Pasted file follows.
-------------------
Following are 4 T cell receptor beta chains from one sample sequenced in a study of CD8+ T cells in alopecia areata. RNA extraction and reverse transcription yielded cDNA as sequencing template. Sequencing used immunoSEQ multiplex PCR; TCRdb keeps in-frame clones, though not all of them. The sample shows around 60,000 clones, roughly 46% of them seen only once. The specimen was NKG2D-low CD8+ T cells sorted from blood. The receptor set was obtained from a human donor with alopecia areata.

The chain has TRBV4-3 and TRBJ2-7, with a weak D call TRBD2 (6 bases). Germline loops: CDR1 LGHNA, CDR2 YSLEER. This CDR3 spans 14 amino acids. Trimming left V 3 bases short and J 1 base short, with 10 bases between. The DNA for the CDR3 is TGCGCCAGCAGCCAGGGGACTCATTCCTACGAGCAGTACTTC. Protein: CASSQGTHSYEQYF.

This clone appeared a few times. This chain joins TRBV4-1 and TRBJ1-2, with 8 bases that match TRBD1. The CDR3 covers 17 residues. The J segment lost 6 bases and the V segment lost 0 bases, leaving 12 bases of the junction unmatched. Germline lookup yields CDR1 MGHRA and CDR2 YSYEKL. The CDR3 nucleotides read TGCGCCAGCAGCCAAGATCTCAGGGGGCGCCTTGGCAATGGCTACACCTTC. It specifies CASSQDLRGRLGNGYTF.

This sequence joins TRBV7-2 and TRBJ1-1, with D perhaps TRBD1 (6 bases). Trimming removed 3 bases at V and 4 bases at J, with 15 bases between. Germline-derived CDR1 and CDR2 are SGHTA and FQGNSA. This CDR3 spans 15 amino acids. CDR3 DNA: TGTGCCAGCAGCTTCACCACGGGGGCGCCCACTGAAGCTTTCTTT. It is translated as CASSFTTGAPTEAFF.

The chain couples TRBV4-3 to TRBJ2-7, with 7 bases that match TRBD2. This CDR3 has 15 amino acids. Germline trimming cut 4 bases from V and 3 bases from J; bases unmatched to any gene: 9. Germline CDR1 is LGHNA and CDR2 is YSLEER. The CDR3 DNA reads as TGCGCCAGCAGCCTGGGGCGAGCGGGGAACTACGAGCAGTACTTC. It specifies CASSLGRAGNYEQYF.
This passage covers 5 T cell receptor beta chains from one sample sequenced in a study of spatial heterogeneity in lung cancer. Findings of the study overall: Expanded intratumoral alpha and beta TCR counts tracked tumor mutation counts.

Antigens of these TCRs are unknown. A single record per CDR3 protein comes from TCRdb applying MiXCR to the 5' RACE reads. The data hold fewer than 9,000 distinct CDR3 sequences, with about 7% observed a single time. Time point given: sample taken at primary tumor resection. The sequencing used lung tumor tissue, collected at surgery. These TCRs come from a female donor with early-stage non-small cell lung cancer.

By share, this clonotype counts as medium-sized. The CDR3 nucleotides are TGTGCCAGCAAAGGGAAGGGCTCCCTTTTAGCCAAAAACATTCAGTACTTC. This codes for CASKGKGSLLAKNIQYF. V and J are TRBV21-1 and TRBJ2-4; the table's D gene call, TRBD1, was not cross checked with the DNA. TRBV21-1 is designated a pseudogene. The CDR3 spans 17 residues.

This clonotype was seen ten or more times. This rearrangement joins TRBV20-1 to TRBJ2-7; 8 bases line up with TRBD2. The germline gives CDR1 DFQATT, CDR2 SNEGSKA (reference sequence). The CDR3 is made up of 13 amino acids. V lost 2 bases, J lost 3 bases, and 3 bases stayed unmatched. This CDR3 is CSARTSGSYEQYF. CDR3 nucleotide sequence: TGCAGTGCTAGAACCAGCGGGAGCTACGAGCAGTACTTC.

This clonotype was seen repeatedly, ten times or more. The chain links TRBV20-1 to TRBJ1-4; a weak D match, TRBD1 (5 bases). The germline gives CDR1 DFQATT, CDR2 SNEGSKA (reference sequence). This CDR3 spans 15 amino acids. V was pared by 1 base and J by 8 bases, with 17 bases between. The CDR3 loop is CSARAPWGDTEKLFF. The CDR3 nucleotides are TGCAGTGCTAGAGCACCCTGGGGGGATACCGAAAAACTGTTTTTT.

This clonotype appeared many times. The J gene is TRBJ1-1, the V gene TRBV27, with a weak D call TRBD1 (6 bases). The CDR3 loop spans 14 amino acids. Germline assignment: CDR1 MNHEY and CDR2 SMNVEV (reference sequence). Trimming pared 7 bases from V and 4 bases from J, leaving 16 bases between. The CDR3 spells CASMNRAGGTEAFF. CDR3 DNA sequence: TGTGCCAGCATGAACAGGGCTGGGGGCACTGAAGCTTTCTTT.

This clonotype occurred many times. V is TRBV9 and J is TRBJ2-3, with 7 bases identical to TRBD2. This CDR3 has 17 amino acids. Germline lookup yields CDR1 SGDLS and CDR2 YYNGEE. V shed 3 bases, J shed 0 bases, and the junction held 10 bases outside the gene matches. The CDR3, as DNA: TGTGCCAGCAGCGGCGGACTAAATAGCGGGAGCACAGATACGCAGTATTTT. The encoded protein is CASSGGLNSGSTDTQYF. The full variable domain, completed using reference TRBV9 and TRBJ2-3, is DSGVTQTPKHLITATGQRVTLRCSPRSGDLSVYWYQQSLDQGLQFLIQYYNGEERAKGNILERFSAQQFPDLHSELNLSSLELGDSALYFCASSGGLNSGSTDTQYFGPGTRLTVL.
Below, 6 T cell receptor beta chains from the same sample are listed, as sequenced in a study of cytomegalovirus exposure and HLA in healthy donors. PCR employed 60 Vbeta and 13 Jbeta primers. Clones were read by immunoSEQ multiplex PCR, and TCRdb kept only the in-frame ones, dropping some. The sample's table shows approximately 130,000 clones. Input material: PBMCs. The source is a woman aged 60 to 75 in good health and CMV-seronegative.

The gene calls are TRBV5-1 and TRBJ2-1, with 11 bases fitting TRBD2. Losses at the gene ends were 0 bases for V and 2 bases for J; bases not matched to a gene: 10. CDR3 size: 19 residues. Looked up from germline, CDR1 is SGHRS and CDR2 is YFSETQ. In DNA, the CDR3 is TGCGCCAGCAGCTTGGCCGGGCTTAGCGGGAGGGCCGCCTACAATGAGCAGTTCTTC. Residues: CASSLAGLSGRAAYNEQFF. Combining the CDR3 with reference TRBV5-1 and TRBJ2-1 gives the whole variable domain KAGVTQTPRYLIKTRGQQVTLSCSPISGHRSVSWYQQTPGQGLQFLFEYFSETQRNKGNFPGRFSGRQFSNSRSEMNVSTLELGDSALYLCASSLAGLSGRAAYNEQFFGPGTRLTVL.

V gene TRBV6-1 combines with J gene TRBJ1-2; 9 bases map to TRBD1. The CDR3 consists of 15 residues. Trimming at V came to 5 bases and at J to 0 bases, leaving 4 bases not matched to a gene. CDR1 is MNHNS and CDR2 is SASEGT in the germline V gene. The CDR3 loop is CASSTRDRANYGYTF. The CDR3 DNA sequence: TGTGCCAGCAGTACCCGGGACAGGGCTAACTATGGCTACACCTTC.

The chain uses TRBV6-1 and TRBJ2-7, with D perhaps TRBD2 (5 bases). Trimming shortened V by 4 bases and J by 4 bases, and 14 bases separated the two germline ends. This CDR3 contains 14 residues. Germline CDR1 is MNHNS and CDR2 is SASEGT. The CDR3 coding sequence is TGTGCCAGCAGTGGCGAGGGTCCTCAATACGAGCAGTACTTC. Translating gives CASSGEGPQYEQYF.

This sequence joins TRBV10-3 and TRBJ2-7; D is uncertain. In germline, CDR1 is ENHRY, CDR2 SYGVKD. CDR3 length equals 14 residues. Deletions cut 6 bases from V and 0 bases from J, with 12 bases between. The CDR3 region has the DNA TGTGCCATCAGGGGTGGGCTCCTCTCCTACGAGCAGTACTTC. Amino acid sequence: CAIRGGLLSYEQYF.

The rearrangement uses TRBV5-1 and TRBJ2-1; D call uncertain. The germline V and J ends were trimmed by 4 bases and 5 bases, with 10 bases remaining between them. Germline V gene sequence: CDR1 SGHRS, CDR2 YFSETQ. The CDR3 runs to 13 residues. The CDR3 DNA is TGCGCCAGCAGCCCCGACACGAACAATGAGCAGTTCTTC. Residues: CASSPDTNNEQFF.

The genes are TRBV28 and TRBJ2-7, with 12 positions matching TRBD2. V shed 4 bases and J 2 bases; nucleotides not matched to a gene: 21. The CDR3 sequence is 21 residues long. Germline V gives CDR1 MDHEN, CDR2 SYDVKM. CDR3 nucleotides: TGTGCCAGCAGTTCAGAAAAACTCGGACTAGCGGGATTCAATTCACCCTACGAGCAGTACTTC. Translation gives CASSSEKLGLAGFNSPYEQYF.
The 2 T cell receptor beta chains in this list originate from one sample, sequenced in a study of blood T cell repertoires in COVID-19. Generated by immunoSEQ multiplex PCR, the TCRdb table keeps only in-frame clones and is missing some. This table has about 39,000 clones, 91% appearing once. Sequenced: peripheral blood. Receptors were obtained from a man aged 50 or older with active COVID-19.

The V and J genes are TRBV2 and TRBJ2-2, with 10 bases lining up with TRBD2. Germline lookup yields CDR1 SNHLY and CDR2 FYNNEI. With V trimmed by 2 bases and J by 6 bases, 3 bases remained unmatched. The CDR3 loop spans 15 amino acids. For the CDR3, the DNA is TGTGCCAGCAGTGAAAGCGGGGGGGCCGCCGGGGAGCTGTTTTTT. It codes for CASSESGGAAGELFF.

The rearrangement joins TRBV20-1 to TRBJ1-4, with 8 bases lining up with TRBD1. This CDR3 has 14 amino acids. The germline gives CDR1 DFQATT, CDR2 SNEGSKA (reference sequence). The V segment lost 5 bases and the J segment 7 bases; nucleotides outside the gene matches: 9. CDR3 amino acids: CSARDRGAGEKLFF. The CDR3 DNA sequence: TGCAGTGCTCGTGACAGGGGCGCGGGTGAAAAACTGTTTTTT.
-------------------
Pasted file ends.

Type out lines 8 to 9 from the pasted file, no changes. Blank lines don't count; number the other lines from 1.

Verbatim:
By share, this clonotype counts as medium-sized. The CDR3 nucleotides are TGTGCCAGCAAAGGGAAGGGCTCCCTTTTAGCCAAAAACATTCAGTACTTC. This codes for CASKGKGSLLAKNIQYF. V and J are TRBV21-1 and TRBJ2-4; the table's D gene call, TRBD1, was not cross checked with the DNA. TRBV21-1 is designated a pseudogene. The CDR3 spans 17 residues.

This clonotype was seen ten or more times. This rearrangement joins TRBV20-1 to TRBJ2-7; 8 bases line up with TRBD2. The germline gives CDR1 DFQATT, CDR2 SNEGSKA (reference sequence). The CDR3 is made up of 13 amino acids. V lost 2 bases, J lost 3 bases, and 3 bases stayed unmatched. This CDR3 is CSARTSGSYEQYF. CDR3 nucleotide sequence: TGCAGTGCTAGAACCAGCGGGAGCTACGAGCAGTACTTC.